Julie Campiche, harp; Manu Hagmann, bass; Leo Fumagalli, saxophone; and Clemens Kuratle, drums. Meta Records, 2020.
In her album Onkalo, Swiss jazz harpist Julie Campiche and her eponymous quartet thrust us into a fast moving urgency after just a moment of calm. In response to environmental degradation and the 24-news cycle, Campiche contrasts acoustic with electronic in an entirely new musical vocabulary, all in an effort to put a finer point on her artistic message. Captured brilliantly in Flash Info, there’s a palpable yearning for order and peace. This is found in the mesmerizing duet with bassist Manu Hagmann Cradle Songs, with the addition of Leo Fumagalli’s soulful saxophone in a ravishing lament. Lepidoptera’s insistent, yet insouciant, rhythm, To The Holy Land’s jaw-droppingly opulent soundscape and the searching contemplation of Dastet Dard Nakoneh (thank you in Persian) are guaranteed to pull you out of the mundane and into another, far better, world.
Angela Schwarzkopf, harp; Michelle Colton and Etienne Levesque, vibraphone. Redshift Records, 2019.
Canadian Harpist Angela Schwarzkopf has been fascinated by the music of her living Canadian peers since she began studying music, so much so that her parents commissioned a work for her as a graduation gift from music school. With support from the American Harp Society, the superb survey detach features a wide swath of new works including the haunting title work by Monica Pearce; an intensely fragrant, yet ominous Garden for harp and vibraphone (Michelle Colton) by Cecilia Livingston; Patrick Arteaga’s equally still and thought-provoking A Portrait of Tschamiu; the dreamy motif-spinning Contemplation by Mark Nerenberg; Elisha Denburg’s fascinating Sonatina for Vibraphone and Harp (Étienne Levesque) which opens our ears to an entirely new soundworld of resonance and sonority; and the exquisitely ephemeral Castles in the Sand by Kevin Lau.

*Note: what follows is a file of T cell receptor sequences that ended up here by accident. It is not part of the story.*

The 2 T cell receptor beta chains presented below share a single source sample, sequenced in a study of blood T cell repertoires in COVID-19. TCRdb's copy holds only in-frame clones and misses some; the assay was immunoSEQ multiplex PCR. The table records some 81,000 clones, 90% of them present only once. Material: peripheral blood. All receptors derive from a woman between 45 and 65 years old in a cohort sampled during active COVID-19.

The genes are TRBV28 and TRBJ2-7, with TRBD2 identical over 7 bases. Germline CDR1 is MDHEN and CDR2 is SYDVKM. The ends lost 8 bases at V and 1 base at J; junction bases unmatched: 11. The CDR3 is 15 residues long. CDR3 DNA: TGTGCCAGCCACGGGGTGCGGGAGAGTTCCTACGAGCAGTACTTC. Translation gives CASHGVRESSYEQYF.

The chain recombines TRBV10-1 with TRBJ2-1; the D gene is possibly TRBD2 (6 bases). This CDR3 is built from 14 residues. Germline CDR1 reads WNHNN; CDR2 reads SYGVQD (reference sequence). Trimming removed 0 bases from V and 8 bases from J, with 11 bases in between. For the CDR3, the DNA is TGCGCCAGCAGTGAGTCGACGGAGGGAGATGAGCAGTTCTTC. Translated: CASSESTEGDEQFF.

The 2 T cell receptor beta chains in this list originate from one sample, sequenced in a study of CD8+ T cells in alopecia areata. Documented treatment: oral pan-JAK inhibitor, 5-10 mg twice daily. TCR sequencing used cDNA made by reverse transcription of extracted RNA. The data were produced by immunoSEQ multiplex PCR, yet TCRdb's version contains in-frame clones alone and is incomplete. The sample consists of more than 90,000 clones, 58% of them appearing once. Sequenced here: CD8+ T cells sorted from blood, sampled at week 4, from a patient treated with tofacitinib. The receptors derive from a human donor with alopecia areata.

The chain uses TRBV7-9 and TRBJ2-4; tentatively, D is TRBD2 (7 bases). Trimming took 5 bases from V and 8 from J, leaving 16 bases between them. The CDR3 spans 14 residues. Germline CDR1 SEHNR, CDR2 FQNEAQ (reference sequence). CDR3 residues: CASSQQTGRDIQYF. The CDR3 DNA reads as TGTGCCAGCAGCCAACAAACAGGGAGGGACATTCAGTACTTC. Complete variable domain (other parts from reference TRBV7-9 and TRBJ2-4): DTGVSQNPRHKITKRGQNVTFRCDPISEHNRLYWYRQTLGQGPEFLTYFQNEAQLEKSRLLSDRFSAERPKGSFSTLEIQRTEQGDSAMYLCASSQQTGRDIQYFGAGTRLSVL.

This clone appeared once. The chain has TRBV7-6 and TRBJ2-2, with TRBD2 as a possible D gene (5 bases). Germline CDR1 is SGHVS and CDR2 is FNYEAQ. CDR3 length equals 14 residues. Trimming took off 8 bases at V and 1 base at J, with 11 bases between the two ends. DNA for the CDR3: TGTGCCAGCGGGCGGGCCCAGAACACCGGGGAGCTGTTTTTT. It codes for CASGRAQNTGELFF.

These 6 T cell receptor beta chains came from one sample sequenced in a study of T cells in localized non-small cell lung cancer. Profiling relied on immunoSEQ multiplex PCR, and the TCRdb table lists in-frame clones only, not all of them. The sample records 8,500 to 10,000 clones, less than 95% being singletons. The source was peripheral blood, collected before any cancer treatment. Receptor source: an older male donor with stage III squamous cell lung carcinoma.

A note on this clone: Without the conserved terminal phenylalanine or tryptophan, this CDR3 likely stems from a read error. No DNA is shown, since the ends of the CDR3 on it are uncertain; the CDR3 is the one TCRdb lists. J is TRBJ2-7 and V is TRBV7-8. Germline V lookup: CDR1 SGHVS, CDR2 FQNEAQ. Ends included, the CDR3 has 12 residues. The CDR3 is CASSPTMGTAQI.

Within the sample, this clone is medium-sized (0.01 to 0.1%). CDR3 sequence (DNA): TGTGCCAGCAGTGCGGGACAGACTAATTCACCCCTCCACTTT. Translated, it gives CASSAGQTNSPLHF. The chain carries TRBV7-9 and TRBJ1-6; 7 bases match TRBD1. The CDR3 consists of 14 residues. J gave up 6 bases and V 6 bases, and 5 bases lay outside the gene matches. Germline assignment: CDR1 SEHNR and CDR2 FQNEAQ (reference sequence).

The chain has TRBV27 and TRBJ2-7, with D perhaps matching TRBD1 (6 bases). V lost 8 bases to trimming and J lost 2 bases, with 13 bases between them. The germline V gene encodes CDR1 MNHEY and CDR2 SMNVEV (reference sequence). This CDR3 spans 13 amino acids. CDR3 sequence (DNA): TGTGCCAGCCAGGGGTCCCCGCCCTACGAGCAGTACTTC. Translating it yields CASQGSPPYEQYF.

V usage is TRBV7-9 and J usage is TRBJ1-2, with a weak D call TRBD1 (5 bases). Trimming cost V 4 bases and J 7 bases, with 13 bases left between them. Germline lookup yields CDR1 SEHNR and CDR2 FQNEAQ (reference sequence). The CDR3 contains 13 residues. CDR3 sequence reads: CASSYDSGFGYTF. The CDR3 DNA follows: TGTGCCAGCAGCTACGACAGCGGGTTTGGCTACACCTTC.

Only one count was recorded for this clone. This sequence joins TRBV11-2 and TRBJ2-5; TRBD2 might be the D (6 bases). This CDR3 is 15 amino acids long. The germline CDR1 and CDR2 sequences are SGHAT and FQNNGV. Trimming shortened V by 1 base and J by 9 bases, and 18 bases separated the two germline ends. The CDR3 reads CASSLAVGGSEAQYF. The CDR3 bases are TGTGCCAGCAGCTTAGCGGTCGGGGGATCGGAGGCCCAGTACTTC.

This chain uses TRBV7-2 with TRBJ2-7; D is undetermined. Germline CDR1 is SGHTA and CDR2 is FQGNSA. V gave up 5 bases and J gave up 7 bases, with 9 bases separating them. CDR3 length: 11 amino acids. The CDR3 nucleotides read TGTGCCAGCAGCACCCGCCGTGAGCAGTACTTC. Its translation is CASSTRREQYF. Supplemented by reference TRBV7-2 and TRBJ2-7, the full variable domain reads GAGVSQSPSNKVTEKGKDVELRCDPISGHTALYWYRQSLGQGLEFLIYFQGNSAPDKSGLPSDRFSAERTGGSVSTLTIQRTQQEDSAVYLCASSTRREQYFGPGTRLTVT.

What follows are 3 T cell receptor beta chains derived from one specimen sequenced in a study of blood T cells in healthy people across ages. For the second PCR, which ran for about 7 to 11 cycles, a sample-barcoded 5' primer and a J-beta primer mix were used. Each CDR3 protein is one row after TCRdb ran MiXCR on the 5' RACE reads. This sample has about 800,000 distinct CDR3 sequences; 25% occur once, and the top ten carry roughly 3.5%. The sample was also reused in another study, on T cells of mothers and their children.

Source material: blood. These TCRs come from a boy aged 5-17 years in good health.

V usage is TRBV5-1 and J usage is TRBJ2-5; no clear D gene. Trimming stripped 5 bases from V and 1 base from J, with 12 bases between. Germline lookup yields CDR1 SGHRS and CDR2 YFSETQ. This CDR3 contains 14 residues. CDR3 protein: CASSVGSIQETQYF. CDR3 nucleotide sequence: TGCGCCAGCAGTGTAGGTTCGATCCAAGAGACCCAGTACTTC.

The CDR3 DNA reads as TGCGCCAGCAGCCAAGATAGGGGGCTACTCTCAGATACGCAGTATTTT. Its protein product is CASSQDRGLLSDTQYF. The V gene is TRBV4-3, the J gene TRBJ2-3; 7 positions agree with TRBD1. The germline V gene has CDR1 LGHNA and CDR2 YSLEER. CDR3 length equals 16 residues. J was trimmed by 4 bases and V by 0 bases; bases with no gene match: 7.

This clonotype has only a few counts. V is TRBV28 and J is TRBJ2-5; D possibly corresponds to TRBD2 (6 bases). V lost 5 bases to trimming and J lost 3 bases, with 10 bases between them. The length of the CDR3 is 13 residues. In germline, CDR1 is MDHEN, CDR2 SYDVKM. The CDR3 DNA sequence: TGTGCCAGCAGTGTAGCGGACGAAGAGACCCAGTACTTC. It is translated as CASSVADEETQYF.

Detach is a superbly executed album providing a multitude of ideas for creatives and performers alike. •